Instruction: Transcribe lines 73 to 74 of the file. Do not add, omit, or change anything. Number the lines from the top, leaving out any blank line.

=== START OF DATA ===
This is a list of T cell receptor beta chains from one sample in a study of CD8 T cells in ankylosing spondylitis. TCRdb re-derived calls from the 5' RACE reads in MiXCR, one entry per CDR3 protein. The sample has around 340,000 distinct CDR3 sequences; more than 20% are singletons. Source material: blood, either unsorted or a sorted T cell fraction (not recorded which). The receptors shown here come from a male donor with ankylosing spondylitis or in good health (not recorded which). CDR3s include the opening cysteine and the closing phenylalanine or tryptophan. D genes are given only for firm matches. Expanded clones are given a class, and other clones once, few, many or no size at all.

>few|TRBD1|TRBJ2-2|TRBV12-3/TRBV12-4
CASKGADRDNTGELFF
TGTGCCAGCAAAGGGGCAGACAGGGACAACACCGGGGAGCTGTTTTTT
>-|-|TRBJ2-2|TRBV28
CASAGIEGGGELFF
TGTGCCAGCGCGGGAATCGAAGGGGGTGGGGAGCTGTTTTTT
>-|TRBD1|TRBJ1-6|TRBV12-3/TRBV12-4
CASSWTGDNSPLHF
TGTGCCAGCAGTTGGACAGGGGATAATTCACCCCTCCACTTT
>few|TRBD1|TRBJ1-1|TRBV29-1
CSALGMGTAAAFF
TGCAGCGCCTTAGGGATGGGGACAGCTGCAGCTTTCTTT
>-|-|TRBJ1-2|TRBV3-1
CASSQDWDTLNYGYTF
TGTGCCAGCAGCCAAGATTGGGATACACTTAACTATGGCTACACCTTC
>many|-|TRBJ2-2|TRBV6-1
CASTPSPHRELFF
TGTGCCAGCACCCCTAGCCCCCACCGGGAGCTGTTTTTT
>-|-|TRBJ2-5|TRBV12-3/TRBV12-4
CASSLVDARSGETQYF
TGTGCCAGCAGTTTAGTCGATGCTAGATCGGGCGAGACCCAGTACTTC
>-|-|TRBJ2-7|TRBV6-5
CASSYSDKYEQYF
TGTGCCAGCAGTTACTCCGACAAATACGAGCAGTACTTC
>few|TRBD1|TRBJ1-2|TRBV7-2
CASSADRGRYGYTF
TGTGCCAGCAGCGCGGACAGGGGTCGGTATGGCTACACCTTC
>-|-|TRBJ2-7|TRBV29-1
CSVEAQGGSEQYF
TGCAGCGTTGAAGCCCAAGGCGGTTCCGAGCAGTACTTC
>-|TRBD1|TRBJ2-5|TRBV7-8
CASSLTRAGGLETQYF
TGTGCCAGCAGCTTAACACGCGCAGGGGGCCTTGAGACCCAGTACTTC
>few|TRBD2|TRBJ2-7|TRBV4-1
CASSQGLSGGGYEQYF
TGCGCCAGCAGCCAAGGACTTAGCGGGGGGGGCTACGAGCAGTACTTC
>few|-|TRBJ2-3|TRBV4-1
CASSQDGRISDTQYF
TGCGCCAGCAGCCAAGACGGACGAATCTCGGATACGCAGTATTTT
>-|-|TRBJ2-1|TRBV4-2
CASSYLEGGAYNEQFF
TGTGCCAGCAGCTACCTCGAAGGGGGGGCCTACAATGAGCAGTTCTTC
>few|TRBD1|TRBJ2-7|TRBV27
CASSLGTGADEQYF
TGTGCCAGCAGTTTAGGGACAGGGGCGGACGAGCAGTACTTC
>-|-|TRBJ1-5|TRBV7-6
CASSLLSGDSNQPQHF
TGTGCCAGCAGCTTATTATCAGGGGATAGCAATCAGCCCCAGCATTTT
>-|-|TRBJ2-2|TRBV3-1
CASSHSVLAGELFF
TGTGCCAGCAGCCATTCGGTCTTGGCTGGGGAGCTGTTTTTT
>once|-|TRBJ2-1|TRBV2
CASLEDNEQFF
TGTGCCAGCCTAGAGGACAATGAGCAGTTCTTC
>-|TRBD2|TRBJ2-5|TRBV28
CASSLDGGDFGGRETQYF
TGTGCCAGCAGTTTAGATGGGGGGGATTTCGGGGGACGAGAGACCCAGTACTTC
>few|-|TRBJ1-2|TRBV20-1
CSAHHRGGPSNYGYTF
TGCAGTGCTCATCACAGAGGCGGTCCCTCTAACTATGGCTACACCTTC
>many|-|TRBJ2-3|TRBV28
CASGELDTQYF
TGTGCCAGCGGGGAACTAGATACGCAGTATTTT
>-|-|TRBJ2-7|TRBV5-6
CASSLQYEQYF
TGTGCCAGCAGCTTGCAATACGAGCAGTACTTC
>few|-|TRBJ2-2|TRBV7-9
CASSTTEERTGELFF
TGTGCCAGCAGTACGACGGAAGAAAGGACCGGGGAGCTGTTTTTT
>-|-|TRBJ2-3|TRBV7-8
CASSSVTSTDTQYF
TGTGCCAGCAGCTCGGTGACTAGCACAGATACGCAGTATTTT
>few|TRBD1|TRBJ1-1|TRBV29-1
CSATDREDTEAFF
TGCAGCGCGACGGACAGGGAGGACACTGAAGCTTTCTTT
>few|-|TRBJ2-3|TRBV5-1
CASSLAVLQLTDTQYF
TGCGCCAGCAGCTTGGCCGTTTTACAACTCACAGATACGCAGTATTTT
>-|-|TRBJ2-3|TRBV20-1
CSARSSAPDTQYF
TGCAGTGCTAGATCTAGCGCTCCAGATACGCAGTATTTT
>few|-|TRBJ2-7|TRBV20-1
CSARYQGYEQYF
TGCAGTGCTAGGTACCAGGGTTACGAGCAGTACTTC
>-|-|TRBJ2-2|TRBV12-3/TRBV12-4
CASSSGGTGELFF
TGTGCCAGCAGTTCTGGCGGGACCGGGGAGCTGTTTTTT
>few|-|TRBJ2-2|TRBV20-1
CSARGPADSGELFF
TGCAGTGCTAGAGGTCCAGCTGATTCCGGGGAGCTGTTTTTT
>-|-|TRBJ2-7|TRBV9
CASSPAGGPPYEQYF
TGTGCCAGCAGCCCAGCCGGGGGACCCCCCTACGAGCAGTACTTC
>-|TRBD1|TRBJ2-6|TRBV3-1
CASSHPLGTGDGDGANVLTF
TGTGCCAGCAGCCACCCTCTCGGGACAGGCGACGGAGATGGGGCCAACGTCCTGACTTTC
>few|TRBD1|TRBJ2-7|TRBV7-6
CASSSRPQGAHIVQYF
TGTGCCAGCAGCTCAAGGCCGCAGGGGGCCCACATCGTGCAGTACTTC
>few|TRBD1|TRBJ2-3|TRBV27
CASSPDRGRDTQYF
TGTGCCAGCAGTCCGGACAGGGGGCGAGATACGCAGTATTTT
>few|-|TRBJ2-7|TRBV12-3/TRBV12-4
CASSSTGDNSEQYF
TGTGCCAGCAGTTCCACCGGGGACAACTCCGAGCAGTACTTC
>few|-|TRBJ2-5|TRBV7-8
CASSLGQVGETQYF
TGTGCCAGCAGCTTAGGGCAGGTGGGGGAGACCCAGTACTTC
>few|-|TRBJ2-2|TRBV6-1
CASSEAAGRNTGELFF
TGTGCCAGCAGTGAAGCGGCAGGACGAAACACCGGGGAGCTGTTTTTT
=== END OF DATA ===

TGTGCCAGCAGCTCGGTGACTAGCACAGATACGCAGTATTTT
>few|TRBD1|TRBJ1-1|TRBV29-1